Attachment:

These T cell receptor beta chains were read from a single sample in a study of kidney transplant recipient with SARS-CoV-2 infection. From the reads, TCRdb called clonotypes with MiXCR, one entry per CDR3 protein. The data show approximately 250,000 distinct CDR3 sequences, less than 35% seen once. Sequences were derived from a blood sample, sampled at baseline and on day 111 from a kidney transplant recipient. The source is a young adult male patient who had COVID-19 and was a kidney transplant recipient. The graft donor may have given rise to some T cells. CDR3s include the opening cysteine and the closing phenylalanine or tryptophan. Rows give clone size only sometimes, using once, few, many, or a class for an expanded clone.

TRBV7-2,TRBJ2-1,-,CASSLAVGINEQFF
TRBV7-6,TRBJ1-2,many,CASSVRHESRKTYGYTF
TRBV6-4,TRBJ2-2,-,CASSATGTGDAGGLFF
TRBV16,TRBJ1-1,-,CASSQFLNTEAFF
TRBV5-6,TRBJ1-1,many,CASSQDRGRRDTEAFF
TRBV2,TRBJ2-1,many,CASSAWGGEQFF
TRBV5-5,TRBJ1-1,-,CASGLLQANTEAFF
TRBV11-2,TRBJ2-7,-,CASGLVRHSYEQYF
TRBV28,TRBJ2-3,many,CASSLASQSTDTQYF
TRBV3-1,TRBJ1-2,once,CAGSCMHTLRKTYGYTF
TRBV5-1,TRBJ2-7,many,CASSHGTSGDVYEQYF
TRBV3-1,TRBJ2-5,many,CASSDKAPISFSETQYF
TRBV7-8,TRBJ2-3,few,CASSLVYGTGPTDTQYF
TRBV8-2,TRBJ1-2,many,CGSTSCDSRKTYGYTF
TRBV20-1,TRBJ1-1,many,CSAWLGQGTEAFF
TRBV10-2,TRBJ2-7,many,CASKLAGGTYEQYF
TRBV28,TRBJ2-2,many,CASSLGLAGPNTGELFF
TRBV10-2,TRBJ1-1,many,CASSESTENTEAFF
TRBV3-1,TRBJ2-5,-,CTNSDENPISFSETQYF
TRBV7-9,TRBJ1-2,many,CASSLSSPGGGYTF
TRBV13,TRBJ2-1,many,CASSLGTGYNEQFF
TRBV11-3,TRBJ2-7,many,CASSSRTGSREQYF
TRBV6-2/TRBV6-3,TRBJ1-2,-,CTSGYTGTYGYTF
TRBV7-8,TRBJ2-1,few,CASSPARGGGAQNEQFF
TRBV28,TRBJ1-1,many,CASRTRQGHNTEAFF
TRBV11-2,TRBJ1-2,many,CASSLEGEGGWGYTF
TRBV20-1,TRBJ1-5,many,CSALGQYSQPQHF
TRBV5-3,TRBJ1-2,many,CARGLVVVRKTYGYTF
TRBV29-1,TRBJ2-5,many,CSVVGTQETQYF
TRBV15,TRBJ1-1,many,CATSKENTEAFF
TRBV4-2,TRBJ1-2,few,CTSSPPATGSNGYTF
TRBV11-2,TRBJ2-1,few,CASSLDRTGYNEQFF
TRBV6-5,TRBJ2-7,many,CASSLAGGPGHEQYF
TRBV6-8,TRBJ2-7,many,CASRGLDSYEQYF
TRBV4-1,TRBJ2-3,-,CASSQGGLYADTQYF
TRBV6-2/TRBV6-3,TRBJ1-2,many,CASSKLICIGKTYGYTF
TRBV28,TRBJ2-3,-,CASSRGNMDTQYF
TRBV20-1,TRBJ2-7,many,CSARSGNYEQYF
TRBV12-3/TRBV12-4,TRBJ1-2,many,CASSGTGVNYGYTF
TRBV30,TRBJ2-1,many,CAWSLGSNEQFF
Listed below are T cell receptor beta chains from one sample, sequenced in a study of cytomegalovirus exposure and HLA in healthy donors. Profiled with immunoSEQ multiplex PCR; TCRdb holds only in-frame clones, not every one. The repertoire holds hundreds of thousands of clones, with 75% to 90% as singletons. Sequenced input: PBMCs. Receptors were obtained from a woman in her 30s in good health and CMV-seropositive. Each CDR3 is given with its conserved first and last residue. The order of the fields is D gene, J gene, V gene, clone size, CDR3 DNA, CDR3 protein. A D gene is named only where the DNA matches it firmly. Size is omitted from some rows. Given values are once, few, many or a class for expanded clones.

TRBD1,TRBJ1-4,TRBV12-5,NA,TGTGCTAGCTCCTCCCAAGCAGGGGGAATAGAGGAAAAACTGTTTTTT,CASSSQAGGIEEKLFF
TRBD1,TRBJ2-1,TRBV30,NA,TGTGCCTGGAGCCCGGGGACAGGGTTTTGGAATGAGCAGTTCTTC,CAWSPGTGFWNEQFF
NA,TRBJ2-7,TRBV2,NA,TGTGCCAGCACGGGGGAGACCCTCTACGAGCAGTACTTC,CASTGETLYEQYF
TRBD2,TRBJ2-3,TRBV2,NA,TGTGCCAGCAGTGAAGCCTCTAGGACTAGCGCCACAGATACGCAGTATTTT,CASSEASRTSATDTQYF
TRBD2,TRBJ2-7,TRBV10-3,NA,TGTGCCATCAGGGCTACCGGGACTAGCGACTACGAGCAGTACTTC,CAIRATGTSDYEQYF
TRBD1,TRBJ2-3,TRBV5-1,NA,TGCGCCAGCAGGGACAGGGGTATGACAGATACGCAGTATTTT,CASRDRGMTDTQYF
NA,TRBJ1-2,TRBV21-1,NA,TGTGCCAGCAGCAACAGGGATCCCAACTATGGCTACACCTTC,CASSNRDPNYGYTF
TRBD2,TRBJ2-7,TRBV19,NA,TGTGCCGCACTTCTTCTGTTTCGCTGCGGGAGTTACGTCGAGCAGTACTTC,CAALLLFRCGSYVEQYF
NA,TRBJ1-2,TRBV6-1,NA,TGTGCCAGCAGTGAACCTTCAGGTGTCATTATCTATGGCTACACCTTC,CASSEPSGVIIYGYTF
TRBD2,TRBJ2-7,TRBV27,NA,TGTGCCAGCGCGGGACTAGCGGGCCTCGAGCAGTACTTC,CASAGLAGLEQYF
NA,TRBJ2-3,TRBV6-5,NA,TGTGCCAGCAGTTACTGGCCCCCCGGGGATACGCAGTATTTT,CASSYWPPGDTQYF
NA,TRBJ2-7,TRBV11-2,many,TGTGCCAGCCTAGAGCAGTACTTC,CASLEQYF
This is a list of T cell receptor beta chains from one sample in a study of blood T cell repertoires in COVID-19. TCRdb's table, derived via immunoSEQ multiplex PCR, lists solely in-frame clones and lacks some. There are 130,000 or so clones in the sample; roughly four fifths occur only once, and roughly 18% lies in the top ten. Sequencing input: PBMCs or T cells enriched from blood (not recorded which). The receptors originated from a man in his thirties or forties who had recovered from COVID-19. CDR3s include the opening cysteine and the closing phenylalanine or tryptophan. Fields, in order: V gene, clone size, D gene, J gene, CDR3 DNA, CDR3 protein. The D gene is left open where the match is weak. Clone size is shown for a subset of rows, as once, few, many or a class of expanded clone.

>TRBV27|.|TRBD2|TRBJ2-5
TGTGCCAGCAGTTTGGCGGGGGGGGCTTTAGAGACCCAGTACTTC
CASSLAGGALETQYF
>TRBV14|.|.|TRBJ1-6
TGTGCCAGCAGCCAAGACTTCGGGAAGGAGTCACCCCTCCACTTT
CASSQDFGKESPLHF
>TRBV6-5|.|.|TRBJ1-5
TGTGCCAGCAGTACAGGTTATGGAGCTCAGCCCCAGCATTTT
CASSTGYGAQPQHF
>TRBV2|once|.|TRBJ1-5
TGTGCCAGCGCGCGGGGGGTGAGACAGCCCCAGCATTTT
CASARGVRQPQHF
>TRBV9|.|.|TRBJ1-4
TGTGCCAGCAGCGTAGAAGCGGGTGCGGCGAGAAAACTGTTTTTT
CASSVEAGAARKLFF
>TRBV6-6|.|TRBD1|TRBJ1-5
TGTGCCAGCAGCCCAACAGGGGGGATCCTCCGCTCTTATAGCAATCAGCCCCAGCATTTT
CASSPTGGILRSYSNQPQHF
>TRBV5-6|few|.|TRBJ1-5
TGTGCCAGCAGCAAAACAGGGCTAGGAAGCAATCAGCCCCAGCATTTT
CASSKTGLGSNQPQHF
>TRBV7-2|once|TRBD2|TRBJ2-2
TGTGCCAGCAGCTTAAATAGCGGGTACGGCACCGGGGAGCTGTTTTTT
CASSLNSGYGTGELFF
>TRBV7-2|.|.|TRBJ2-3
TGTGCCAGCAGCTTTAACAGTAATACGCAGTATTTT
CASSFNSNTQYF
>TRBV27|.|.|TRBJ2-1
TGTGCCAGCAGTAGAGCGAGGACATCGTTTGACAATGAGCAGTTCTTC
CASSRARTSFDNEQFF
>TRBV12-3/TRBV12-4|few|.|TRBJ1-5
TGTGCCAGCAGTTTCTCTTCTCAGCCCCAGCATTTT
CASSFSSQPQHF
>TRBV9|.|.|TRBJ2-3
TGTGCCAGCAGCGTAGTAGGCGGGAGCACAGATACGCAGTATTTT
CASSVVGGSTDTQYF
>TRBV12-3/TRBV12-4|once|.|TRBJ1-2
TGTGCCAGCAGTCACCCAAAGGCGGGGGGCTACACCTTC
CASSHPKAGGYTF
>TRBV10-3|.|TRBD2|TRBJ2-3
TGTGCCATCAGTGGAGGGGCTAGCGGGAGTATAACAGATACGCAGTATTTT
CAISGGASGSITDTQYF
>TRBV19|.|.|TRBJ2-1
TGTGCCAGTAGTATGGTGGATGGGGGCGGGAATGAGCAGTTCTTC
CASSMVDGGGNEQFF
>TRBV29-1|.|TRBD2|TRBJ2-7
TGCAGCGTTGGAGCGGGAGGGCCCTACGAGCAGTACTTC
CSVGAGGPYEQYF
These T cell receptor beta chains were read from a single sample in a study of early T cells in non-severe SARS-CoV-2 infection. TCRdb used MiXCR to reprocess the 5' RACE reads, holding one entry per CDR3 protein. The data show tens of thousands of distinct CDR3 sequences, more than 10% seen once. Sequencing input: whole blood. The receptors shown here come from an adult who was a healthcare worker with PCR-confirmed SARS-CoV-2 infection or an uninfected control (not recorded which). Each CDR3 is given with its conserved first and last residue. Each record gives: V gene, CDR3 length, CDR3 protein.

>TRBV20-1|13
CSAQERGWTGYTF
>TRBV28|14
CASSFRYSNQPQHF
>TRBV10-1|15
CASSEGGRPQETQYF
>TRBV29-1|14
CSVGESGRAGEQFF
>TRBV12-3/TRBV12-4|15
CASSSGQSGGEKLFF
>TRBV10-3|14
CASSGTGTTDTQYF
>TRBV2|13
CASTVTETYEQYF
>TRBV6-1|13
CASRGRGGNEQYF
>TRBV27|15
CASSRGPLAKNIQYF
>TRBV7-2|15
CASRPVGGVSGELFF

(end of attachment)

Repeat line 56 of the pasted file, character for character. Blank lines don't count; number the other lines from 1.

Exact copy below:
>TRBV27|.|TRBD2|TRBJ2-5